Our younger daughter worked as a waitress, office temp and occasional data inputter for 2 years after completing her Masters degree. She had won prizes for work done during this and was highly regarded by all her tutors. She finally found work in the area in which she is qalified after countless job applications and many interviews. She is very happy in her job, but it took great persistence and strength of character not to give up. Good luck to Grandson Joe, he'll get there in the end.

  3. Anna Livia1:26 PM

    I was a PhD student who quit, as the job prospects for a Joycean didn't look the brightest at the time, but it has only gotten worse- I am now answering phones at BT here in Dundee after a stint as Christmas help in M+S and a terrible time as a credit card consultant via the phone for BoS. This has all been interspersed with long periods of unemployment. So much for finishing with a first in every degree completed.

    We are now on our way to France, my husband now having completed his contract here. You see, there is no more funding coming into cancer research. At least none that filters down to the research level. So we are off to a land that is still funding for the present. The move is no great deal for myself, having abandoned the US almost a decade ago to fall in love with and marry a slightly odd man from Perth. It is, however, no small thing for him at all. We will now both be émigrés.

    I quite often look to this blog to see what my life might be in time- I've only spent one Thanksgiving back in the US since leaving, and I can't really see myself returning for more. I am glad to know that I wouldn't be the only one.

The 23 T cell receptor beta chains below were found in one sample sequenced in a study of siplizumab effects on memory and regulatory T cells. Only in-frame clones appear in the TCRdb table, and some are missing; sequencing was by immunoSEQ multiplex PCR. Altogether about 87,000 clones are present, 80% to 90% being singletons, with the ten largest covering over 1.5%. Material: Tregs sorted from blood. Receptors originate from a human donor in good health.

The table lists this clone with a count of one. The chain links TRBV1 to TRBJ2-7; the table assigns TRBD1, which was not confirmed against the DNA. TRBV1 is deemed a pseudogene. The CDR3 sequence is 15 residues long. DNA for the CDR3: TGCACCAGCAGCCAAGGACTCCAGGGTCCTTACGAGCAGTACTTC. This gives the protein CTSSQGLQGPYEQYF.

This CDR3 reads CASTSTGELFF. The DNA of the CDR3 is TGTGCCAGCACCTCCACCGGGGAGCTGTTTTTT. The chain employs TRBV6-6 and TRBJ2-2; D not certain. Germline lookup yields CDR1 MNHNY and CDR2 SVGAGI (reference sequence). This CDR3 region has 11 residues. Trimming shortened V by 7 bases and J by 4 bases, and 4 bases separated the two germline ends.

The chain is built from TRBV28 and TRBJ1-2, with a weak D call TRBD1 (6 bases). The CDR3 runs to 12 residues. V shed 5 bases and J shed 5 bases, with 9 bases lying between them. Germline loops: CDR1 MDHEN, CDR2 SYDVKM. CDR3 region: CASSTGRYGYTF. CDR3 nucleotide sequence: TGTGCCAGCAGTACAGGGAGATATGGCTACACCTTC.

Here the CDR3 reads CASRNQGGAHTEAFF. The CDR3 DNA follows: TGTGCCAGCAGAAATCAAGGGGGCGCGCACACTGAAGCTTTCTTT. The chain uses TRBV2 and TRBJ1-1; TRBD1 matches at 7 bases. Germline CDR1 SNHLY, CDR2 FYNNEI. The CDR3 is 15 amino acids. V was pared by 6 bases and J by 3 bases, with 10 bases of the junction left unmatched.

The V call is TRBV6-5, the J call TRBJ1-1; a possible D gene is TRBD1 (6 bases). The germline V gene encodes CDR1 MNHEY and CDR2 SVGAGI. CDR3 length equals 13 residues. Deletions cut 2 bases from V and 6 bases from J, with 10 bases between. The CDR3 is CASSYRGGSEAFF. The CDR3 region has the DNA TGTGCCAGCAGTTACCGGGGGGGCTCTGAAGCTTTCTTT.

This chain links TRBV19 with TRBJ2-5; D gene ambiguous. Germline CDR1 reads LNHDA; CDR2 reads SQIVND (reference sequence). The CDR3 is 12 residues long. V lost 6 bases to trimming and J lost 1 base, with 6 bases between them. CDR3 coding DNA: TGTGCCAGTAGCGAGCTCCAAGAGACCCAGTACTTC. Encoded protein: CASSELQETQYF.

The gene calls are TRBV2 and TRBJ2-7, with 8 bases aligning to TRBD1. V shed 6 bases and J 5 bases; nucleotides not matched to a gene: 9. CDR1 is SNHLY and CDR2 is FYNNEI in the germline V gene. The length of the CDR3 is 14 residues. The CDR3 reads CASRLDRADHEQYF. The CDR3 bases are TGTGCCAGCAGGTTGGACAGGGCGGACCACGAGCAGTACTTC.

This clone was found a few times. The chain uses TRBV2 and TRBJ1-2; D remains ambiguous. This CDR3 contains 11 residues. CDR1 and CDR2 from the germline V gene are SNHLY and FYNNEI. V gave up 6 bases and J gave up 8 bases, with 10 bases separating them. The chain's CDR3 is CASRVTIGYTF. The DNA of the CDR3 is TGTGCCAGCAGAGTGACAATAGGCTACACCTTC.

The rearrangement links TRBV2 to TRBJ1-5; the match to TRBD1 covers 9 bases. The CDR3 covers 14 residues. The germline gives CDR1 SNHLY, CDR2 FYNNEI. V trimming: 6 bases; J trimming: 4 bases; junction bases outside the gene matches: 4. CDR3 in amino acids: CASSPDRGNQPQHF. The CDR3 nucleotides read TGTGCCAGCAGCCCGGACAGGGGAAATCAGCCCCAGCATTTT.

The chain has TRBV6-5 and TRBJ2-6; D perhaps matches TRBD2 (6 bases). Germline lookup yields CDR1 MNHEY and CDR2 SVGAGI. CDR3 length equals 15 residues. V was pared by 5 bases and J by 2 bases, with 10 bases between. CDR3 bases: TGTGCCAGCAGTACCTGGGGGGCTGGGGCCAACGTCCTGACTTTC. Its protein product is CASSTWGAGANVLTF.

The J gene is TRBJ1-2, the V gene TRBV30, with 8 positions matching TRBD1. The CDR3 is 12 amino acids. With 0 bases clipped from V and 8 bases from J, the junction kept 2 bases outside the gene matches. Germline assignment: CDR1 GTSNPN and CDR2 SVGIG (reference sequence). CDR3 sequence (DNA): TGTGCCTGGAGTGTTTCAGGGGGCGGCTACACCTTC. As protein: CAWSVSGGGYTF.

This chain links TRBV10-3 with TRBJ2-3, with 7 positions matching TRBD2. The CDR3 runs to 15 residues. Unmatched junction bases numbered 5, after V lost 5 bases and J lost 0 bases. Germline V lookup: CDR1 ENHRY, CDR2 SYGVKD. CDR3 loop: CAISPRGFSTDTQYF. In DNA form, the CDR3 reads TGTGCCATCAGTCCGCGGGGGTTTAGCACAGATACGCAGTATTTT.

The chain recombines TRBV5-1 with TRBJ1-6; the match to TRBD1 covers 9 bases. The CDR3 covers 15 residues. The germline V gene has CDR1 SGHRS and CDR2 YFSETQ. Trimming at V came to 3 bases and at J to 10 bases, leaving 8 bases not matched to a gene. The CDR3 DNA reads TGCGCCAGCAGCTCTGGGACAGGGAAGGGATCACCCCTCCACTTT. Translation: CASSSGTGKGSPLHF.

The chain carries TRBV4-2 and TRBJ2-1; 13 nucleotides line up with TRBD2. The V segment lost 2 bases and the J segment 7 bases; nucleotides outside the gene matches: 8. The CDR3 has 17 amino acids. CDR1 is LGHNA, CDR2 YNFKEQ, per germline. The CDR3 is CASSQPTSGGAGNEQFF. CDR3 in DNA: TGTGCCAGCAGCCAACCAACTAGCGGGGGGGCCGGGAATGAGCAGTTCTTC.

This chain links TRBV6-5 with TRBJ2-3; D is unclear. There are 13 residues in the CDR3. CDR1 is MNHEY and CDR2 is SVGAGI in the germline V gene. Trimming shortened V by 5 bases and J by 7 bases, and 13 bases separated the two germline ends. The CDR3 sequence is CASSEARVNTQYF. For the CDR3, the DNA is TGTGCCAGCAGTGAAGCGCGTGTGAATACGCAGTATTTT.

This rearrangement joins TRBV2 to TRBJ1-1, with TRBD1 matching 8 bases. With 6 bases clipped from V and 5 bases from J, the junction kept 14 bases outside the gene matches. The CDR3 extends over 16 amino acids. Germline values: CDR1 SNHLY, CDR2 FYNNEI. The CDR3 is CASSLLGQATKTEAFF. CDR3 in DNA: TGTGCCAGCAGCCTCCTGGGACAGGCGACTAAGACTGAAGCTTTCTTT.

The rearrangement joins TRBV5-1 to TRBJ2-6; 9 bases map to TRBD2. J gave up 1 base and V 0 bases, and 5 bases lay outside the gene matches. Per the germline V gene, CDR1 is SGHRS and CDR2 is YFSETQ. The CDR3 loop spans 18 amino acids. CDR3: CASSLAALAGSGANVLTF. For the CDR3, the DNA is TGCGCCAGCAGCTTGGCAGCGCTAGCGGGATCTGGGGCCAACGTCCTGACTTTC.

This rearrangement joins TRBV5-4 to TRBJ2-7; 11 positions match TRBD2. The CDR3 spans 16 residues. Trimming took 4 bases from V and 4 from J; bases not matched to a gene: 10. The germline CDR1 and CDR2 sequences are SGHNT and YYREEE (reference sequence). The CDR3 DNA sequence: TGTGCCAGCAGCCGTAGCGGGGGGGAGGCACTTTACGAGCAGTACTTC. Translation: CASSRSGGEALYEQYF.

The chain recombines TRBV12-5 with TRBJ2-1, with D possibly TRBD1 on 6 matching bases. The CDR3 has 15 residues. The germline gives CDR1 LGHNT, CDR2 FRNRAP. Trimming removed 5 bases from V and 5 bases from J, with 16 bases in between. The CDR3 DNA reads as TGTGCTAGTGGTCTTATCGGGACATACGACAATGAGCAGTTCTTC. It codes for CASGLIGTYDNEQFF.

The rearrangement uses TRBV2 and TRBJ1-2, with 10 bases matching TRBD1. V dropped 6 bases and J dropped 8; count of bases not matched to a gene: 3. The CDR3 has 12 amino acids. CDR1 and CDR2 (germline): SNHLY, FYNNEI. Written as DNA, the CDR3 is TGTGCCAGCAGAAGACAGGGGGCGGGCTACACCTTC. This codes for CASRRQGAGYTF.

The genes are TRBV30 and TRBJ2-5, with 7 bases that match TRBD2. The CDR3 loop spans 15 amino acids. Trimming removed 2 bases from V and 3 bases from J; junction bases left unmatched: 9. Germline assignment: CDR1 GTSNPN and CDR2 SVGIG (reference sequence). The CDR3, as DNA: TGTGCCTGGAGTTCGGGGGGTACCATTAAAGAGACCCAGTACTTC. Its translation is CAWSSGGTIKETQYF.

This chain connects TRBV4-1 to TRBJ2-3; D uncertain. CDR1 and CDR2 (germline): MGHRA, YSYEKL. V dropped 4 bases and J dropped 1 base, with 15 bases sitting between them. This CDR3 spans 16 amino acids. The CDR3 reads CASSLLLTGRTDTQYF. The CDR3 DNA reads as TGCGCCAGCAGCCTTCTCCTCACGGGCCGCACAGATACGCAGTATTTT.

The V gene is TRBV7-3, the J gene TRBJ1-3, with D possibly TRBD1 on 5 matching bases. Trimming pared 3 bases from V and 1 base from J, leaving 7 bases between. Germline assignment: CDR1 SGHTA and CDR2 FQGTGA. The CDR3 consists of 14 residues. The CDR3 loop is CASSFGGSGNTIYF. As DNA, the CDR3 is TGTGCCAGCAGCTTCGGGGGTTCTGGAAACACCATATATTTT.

4. "The idea of a Great Big Meal so soon before the annual Great Big Meal is disconcerting, but I think it had the contrarian effect of rendering Christmas slightly less horrible. Perhaps it was just that Christmas is intrinsically slightly less horrible in the US."

    Jean, I would love to read more about your views on Christmas in the UK vs Christmas in the US. I feel like the horrible madness just has a definite start date here with Black Friday. I do my best to stay out of big-box stores, shop the mom-and-pop stores, and pay cash. It is crazy to me that the retail stores were opening at 9 p.m. and midnight on Thanksgiving. I feel for those working retail (which I did back in my 20's also while going to school). I'm including a link about yesterday's shopping. Is it like this in the UK?

  5. I have been traveling for the last week, for a conference and then to see my family for Thanksgiving (which I don't usually do as it is expensive and with the holiday being so close to Christmas, which I always go home for, but the academic conference was before the big T-day and in the same state so I figured I would drop by and see the folks.)

    My brother works at Walmart, as he lost his job and no one else would hire him. He considers himself lucky to have a job. Anyway, on Thanksgiving he came by, ate the meal and then had to leave to go to the Walmart to stock for the Black Friday specials. He worked all night, despite the holiday, hardly seeing any of us, including his own son. At midnight he got a picture of the masses that descended upon his Walmart and texted it to my dad- it was terrifying. He said that people were impatient and rowdy, and that it was a long night. No one thinks of the people that have to work in those stores....

    Also, I love the Arne and Carlos Christmas book. I am making 6 of them for my mom, wrapping them in a pretty box and that will be her gift. My dad will get the newly remastered Laurel and Hardy set (his favorite) that just came out in the US and my bro and nephew will get money. That is the extent of my Christmas consumerism.